Extremism conference aims to stop ISIS radicalizing young people online
27 countries involved during two-day meeting in Sydney
Australian Foreign Minister says women can play role in preventing recruitment
Australian Prime Minister Tony Abbott has described ISIS as a “death cult” that is targeting individuals and governments globally with a message to “submit or die” in a speech at the start of a regional counter extremism summit in Sydney today.
“This is not terrorism for a local grievance; this is terrorism with global ambitions,” Abbott said. “You can’t negotiate with an entity like this; you can only fight it.”
The two-day summit has brought together ministers, senior officials and observers from 27 countries, along with executives from social media groups including Google, Facebook and Twitter, and will examine ways countries can work regionally to combat extremist terrorism.
Delegates to the conference will look at ways they can prevent the distribution of online propaganda and focus on the use of social media to recruit ISIS followers and radicalize young people.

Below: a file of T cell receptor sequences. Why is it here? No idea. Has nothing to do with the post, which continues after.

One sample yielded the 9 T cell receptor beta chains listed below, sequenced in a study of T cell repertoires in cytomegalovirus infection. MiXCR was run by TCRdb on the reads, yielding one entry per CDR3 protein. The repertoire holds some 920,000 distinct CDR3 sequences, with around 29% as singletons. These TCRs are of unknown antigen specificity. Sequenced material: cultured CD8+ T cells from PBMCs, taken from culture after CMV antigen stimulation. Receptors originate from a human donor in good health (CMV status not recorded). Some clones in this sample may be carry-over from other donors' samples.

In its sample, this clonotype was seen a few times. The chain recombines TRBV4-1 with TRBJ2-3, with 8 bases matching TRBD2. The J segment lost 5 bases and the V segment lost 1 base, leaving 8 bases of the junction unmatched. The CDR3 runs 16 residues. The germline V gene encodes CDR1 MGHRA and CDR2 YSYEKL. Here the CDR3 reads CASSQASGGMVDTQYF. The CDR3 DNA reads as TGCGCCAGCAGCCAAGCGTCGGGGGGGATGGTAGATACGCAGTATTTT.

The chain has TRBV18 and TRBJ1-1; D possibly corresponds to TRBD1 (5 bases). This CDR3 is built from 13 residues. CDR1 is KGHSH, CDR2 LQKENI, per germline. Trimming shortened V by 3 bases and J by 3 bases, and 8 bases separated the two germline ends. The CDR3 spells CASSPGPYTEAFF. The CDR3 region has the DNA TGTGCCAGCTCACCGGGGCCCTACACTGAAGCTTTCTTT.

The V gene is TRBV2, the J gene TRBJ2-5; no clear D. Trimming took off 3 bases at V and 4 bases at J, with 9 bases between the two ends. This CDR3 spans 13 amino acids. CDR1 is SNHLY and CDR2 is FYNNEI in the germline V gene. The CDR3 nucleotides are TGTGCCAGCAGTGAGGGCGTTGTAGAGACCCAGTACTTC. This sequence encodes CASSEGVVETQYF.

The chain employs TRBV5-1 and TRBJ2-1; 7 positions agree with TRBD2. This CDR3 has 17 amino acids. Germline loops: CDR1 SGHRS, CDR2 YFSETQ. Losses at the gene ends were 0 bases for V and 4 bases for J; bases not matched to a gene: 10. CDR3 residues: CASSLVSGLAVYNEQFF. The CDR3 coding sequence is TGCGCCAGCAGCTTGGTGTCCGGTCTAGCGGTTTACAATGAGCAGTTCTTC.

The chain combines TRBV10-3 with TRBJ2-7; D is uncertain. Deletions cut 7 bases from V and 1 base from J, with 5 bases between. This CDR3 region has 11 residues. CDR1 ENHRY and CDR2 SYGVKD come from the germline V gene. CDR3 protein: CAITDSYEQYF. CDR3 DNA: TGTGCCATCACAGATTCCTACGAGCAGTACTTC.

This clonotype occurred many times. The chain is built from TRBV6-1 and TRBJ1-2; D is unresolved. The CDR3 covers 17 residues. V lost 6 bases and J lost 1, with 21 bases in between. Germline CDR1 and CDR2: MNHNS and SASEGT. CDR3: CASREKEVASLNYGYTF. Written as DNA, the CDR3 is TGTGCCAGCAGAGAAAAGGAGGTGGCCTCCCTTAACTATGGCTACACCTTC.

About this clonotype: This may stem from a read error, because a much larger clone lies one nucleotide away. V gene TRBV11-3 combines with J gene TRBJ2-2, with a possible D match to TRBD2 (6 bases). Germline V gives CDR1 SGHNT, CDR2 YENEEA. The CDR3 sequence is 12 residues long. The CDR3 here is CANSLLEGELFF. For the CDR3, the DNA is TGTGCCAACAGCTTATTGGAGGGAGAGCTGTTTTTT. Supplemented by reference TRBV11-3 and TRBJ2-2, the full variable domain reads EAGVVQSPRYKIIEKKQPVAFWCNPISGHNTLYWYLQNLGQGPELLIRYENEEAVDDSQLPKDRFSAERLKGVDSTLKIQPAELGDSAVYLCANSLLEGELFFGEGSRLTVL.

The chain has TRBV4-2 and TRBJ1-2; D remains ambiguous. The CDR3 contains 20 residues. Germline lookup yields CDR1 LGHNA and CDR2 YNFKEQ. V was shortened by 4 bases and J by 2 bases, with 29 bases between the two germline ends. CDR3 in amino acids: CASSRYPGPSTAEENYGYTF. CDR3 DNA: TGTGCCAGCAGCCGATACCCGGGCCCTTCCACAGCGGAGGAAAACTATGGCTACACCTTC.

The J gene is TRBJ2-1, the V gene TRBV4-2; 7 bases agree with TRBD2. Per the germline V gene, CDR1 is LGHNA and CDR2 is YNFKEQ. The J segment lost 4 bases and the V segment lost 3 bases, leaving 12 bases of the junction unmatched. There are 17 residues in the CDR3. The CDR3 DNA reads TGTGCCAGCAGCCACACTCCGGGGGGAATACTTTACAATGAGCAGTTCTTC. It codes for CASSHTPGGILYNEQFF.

Australia fights ISIS
Recently Australia has taken measures to combat terrorism, including a controversial move to strip citizenship from known terrorists who are dual Australian nationals. The passports of 115 Australians have been canceled, nine others whose travel plans had been “suspect” have been suspended, and 14 passport applications have been refused.
Abbott said a prime aim of the conference was to stop young people succumbing to the lure of online recruiters.
“Above all, we need idealistic young people to appreciate that joining this death cult is an utterly misguided and wrong-headed way to express their desire to sacrifice,” he said.
Australian Foreign Minister Julie Bishop said any solution should focus on the important role women can play in combating the “radicalization process.”
Bishop said women now account for one fifth of all foreign fighters joining ISIS.
“Women are fighting, joining their foreign fighter husbands, seeking to find partners or are otherwise providing support for terrorist organizations,” she said.
Bishop said “it defies all comprehension” that women – one of biggest victims of ISIS – continue to support extremist groups.
“It is vital that we remove any romanticism or idealism about the motives of groups like Da’esh (ISIS) – who are not freedom fighters or religious warriors – they are criminal gangs that extort money, murder innocent people and commit crimes such as the rape of women and children.”